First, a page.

Lafayette’s campus hummed with creativity Saturday during an Open House that celebrated the College’s commitment to the arts through edgy dance and theater performances, poetry writing, student film screenings, and improvisational music that inspired feet tapping and wide smiles. As part of Lafayette’s Homecoming Weekend, hundreds of people roamed the Williams Arts Campus on North Third Street, and uptown facilities like the Williams Center for the Arts and Experimental Printmaking Institute.
More than 20 events were held throughout the day, many of them at the downtown campus where the newly constructed William C. Buck Hall, which houses a 180-seat cinema and black box theater, looms in glass and chrome against the city skyline. There, food trucks lined the street and bouquets of multi-colored balloons adorned lampposts.
Taking a fresh approach to Elizabethan theater, members of the College’s theater department opened the day by entertaining a receptive audience through riotous interpretations of such Shakespeare classics as Henry IV, Hamlet, and King Lear.
In honor of the opening of the Weiss Theater at William C. Buck Hall, Michael O’Neill, head of theater, wrote and directed “A Shakespeare Cabaret,” a spirited, mischievous blend of physicality, music, and wordplay. The one-time performance included a 15-minute Hamlet and a Shakespeare quote quiz with audience participation.
Moving frenetically from one play to another, a troupe member shouted “why can’t Shakespeare be more like sports?” His challenge kicked into motion a gridiron take on Henry IV, replete with a handoff from the quarterback to the hunchback and an offensive charge culminating with a murder at the five-yard line.
“Shakespeare is a great way to launch a new theater,” says O’Neill.
The black box theater calmed down with a preview of The Secret Garden, a Pulitzer Prize-winning musical as seen from the adult characters in Frances Hodgson Burnett’s classic novel. Directed and choreographed by Mary Jo Lodge, associate professor of English and theater, the performance opens Oct. 26 and runs till Oct. 30 at the Weiss Theater.
People wrote stories related to water. At least they were supposed to. They could only use six words. The stories were written on cards. They were attached to a rack. Watery words flowed on a ribbon. (Professor Nestor Gil wrote that one.) The idea came from Michiko Okaya. She is director of Lafayette galleries. She partnered with the English Department.
Author Ernest Hemingway inspired the form. Here are some of the best.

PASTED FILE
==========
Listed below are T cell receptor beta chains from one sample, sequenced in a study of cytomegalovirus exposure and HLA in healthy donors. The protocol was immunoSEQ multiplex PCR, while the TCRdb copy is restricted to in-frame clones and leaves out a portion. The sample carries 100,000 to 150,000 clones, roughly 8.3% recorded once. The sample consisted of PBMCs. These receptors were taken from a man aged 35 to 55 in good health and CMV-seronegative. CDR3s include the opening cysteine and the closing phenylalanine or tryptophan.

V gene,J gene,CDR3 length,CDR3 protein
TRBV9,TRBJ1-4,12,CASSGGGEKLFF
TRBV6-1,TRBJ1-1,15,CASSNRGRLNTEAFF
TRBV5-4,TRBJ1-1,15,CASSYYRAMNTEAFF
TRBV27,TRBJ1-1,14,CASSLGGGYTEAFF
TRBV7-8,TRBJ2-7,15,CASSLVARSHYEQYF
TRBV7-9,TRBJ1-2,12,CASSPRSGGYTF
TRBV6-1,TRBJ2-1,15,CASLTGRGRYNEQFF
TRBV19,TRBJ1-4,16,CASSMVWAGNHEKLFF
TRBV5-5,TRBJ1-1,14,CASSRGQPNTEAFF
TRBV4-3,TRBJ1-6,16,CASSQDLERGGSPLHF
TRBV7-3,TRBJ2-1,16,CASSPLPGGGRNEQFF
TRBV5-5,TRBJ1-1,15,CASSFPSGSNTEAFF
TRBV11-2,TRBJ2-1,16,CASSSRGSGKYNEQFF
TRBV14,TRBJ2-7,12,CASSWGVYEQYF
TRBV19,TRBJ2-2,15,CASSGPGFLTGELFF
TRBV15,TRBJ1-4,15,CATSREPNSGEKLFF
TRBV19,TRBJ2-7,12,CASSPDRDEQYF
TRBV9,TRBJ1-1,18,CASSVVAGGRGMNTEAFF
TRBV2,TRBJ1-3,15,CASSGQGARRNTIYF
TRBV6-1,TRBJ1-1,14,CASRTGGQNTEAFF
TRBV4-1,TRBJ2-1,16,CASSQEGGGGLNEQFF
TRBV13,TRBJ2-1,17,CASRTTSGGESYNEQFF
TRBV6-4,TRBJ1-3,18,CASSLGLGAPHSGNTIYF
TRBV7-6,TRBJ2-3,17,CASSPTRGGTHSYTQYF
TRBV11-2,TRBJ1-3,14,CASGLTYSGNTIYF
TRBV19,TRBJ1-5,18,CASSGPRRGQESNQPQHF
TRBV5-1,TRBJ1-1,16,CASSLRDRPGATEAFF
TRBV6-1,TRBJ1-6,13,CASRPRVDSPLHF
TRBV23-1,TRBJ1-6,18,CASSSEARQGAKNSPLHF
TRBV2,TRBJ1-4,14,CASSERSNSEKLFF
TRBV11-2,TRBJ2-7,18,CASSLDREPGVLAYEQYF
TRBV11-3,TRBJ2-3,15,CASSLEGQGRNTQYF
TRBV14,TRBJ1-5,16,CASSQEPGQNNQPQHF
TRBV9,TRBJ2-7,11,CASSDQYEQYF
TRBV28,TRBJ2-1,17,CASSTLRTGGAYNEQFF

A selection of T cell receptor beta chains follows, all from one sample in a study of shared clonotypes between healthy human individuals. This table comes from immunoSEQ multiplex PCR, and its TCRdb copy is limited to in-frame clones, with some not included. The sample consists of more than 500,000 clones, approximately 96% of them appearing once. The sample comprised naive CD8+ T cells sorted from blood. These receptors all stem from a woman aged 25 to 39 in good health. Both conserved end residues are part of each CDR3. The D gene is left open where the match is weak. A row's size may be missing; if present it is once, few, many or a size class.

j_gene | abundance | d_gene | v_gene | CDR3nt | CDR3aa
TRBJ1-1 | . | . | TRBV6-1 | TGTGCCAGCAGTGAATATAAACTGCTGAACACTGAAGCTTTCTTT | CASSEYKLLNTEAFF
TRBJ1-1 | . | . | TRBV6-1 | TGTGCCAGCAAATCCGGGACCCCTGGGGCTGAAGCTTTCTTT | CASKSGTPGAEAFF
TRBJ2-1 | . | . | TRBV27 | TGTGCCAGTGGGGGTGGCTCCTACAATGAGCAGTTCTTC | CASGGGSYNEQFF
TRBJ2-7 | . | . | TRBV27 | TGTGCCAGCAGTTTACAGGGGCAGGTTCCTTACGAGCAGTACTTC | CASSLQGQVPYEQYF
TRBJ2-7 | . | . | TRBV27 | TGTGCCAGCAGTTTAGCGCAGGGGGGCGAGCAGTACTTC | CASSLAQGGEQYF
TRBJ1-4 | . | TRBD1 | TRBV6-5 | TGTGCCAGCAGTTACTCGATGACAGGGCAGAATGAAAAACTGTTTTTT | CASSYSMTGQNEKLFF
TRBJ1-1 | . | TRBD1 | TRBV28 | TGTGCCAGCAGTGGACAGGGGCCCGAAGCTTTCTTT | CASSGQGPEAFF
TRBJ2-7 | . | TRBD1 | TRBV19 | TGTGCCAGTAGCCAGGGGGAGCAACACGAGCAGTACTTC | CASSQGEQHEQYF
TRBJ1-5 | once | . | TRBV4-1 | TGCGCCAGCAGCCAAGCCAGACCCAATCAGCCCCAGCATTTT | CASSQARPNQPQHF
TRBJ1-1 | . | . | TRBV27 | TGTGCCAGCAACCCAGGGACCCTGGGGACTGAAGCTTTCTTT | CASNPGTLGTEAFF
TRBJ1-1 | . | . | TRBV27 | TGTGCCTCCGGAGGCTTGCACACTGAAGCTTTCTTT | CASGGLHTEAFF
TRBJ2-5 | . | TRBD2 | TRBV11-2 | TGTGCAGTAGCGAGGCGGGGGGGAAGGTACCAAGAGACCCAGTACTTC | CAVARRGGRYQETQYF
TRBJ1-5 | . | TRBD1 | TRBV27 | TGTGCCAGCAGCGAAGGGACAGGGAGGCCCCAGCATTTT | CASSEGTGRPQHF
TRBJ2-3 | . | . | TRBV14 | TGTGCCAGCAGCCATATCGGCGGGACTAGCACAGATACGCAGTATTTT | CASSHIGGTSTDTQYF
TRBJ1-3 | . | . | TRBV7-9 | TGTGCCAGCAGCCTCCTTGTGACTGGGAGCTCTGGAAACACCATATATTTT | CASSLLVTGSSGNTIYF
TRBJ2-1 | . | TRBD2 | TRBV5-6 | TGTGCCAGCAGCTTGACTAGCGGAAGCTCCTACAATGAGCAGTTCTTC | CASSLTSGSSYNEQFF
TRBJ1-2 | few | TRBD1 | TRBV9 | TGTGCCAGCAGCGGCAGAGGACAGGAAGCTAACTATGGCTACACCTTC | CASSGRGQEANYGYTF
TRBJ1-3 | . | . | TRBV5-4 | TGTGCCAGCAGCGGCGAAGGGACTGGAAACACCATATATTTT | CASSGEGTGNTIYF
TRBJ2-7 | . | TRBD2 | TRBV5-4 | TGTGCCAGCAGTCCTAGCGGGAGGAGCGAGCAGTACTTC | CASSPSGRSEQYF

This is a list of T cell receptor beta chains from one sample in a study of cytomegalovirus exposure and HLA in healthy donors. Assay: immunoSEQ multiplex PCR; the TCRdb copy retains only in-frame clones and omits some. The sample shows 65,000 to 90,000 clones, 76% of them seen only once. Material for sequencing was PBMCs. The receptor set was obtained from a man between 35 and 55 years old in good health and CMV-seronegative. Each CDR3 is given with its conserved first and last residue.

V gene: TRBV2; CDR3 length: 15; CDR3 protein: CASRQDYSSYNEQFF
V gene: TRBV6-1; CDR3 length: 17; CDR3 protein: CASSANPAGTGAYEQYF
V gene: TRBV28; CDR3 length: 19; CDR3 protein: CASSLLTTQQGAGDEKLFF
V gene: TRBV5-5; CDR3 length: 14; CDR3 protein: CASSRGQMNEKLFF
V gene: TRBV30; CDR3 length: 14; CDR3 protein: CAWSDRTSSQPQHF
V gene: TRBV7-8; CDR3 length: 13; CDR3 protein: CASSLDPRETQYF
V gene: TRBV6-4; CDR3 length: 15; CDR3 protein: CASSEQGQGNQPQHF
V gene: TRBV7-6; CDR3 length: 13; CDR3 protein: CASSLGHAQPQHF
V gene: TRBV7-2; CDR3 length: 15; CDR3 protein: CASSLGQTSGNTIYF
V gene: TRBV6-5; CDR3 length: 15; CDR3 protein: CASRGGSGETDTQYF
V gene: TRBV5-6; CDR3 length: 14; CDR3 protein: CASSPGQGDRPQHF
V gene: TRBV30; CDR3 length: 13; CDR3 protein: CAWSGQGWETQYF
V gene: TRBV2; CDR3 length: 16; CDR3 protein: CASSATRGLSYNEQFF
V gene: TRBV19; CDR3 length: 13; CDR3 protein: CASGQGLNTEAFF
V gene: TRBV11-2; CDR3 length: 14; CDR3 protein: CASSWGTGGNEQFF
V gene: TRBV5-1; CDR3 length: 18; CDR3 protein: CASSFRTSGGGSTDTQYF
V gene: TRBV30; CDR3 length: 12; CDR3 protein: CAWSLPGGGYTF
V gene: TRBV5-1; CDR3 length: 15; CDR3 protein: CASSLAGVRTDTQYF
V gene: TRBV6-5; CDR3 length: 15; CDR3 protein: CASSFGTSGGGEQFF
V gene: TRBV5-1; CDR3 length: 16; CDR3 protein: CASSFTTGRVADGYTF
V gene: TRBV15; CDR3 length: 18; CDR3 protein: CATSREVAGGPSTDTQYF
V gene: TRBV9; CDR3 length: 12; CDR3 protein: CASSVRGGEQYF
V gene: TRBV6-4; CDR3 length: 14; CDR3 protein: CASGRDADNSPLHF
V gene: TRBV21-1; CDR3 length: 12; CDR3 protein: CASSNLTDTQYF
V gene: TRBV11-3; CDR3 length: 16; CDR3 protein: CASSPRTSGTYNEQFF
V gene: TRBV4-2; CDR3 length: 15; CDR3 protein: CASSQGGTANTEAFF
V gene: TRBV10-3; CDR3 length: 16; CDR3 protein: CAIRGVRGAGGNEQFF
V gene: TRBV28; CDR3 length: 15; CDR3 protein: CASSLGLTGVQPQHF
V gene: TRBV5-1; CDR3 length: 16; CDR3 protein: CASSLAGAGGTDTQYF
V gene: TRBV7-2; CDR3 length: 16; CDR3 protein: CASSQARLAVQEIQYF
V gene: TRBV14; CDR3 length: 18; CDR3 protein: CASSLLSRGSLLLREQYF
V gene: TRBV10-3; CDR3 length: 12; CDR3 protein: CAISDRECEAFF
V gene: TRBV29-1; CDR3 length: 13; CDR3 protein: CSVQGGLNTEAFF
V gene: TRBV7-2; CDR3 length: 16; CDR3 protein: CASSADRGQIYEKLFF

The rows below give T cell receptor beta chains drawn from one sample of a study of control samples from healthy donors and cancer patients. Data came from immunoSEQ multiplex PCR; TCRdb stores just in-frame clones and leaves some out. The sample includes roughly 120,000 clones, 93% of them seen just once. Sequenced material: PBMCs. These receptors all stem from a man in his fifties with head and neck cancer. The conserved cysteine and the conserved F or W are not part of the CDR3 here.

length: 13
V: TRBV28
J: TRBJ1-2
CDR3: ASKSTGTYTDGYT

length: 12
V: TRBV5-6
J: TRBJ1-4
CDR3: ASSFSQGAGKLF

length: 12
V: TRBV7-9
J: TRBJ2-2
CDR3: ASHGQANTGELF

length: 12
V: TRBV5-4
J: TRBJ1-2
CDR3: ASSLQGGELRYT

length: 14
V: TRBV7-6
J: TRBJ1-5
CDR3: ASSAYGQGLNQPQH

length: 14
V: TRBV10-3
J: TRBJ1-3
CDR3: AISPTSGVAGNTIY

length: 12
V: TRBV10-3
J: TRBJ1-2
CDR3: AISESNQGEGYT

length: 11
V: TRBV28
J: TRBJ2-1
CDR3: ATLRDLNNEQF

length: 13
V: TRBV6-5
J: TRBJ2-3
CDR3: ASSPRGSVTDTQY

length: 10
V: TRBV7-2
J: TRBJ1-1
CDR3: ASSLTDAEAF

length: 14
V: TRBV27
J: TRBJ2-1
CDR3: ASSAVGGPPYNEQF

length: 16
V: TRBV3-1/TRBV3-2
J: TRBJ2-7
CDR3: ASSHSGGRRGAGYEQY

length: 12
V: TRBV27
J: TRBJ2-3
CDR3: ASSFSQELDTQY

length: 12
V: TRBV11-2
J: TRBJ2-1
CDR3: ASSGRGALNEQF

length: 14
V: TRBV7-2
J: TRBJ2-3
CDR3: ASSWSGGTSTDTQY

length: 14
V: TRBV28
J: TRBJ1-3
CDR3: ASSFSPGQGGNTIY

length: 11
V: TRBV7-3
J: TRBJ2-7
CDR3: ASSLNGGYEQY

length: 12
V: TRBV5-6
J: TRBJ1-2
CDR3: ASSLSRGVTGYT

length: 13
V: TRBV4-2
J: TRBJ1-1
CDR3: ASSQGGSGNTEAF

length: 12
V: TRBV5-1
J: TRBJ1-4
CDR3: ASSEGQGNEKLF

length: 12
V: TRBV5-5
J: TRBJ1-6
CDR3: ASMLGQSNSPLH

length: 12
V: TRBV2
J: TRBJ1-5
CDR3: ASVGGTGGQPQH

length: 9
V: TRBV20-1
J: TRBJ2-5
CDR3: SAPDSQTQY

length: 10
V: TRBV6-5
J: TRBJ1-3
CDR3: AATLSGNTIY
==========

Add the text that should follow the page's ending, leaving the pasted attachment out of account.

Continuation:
Paramedic finished her text, “Love you.”
Buy orphan, get 2 free
Middle age. She grew wings, soared
Found: Two swimsuits next to river
Dancers perform "Breach: Left Behind."
A group of dancers, including Professors Nandini Sikand, and Carrie Rohman performed Breach: Left Behind, a site specific production that explored the questions: What is left behind after a natural disaster? How do we define and determine what has value, what matters? The black-clad dancers evoked the trembling of levees about to collapse by forcefully hitting gallery walls smeared with mud from the Bushkill Creek. The performance was in collaboration with sculptor and visual artist Alison Saar’s Breach exhibit, which focuses on the Great Mississippi Flood of 1927, the worst recorded river disaster in U.S. history.
The Johnny Gossik Quartet
The animated music of the Johnny Gossik Quartet bounced off metal, masonry, and glass, an acoustically vibrant outdoor space that took on an almost Beale Street dynamic.
“We’re just excited about this new space,” says Gossick ’18, who’s majoring in music and anthropology & sociology. He says his quartet — Tyler Schwartz ’19, Kentaro Mori ’19, and Benjamin Gordon ’19 — brings together each members’ cross disciplines in the performing arts, sciences, and engineering.
“It influences a lot about how we make music, and how creativity is enhanced by different backgrounds,” says Gossick, who plays keyboard. “We come out of the jazz tradition, emphasizing its social side with improvisation on contemporary melodies.”
Have a listen.
Checking out the College's TV studio
Visitors toured the College’s new home for its film and media studies program, which features a TV studio, editing suites, and media labs.
Siblings Osaze and Thulani Williams, ages 10 and 8 respectively, hopped on chairs behind the cameras and practiced interviewing each other while their mother, Bonnie Woodring Sachs observed their budding talent.
Campus documentaries about the Lehigh Valley Dance program and Choreographers on Campus looped for guests throughout the day, highlighting the College’s expanding performing arts presence in Easton and regionally.
Funded by The Andrew W. Mellon Foundation, Choreographers on Campus brings choreographers and dancers to the Lehigh Valley to engage in collaboration artistic creation.
Exploring the visual arts
Students’ large colorful paintings were displayed on easels throughout the second floor of the building to the delight of 9-year-old Kennedi Washington of Easton, who was accompanied by her mother Leonore Gonzalez.
Kennedi explains the two had a free day and decided to spend it browsing art at the open house. “I love to paint and draw,” she says.
When asked if she’d like to attend Lafayette one day, Kennedi nods and says: “It seems like a good place for art.”